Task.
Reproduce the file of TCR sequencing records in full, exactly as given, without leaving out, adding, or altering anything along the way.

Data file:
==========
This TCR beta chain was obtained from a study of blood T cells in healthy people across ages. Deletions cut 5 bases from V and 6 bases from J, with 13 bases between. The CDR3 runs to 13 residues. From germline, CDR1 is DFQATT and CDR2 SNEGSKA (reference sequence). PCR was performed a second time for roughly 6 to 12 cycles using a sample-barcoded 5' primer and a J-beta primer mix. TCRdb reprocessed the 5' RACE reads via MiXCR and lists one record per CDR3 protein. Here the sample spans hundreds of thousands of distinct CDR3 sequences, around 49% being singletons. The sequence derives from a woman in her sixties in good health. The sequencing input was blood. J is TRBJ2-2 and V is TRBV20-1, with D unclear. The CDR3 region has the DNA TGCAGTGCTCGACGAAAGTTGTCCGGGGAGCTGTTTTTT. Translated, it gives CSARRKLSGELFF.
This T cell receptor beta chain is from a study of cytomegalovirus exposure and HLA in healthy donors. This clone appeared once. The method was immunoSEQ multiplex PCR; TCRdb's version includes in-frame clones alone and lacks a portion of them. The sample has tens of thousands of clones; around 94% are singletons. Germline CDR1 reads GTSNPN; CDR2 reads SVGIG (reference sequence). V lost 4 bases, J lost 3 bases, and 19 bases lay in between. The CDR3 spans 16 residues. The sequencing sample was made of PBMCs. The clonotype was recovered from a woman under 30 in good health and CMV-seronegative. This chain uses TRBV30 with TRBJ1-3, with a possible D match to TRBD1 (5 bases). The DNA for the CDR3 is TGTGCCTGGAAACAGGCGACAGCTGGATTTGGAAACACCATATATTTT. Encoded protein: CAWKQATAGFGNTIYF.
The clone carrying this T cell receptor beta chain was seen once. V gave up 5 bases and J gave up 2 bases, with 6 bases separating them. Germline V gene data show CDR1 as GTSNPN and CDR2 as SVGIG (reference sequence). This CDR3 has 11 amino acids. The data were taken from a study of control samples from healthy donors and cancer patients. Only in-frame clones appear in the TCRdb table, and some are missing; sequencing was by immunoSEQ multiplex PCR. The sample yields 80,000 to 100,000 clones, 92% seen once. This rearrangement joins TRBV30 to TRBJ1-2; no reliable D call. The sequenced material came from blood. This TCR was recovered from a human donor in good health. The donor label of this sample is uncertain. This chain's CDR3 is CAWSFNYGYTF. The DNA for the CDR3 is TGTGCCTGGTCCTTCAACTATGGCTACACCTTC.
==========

This TCR beta chain was obtained from a study of blood T cells in healthy people across ages. Deletions cut 5 bases from V and 6 bases from J, with 13 bases between. The CDR3 runs to 13 residues. From germline, CDR1 is DFQATT and CDR2 SNEGSKA (reference sequence). PCR was performed a second time for roughly 6 to 12 cycles using a sample-barcoded 5' primer and a J-beta primer mix. TCRdb reprocessed the 5' RACE reads via MiXCR and lists one record per CDR3 protein. Here the sample spans hundreds of thousands of distinct CDR3 sequences, around 49% being singletons. The sequence derives from a woman in her sixties in good health. The sequencing input was blood. J is TRBJ2-2 and V is TRBV20-1, with D unclear. The CDR3 region has the DNA TGCAGTGCTCGACGAAAGTTGTCCGGGGAGCTGTTTTTT. Translated, it gives CSARRKLSGELFF.
This T cell receptor beta chain is from a study of cytomegalovirus exposure and HLA in healthy donors. This clone appeared once. The method was immunoSEQ multiplex PCR; TCRdb's version includes in-frame clones alone and lacks a portion of them. The sample has tens of thousands of clones; around 94% are singletons. Germline CDR1 reads GTSNPN; CDR2 reads SVGIG (reference sequence). V lost 4 bases, J lost 3 bases, and 19 bases lay in between. The CDR3 spans 16 residues. The sequencing sample was made of PBMCs. The clonotype was recovered from a woman under 30 in good health and CMV-seronegative. This chain uses TRBV30 with TRBJ1-3, with a possible D match to TRBD1 (5 bases). The DNA for the CDR3 is TGTGCCTGGAAACAGGCGACAGCTGGATTTGGAAACACCATATATTTT. Encoded protein: CAWKQATAGFGNTIYF.
The clone carrying this T cell receptor beta chain was seen once. V gave up 5 bases and J gave up 2 bases, with 6 bases separating them. Germline V gene data show CDR1 as GTSNPN and CDR2 as SVGIG (reference sequence). This CDR3 has 11 amino acids. The data were taken from a study of control samples from healthy donors and cancer patients. Only in-frame clones appear in the TCRdb table, and some are missing; sequencing was by immunoSEQ multiplex PCR. The sample yields 80,000 to 100,000 clones, 92% seen once. This rearrangement joins TRBV30 to TRBJ1-2; no reliable D call. The sequenced material came from blood. This TCR was recovered from a human donor in good health. The donor label of this sample is uncertain. This chain's CDR3 is CAWSFNYGYTF. The DNA for the CDR3 is TGTGCCTGGTCCTTCAACTATGGCTACACCTTC.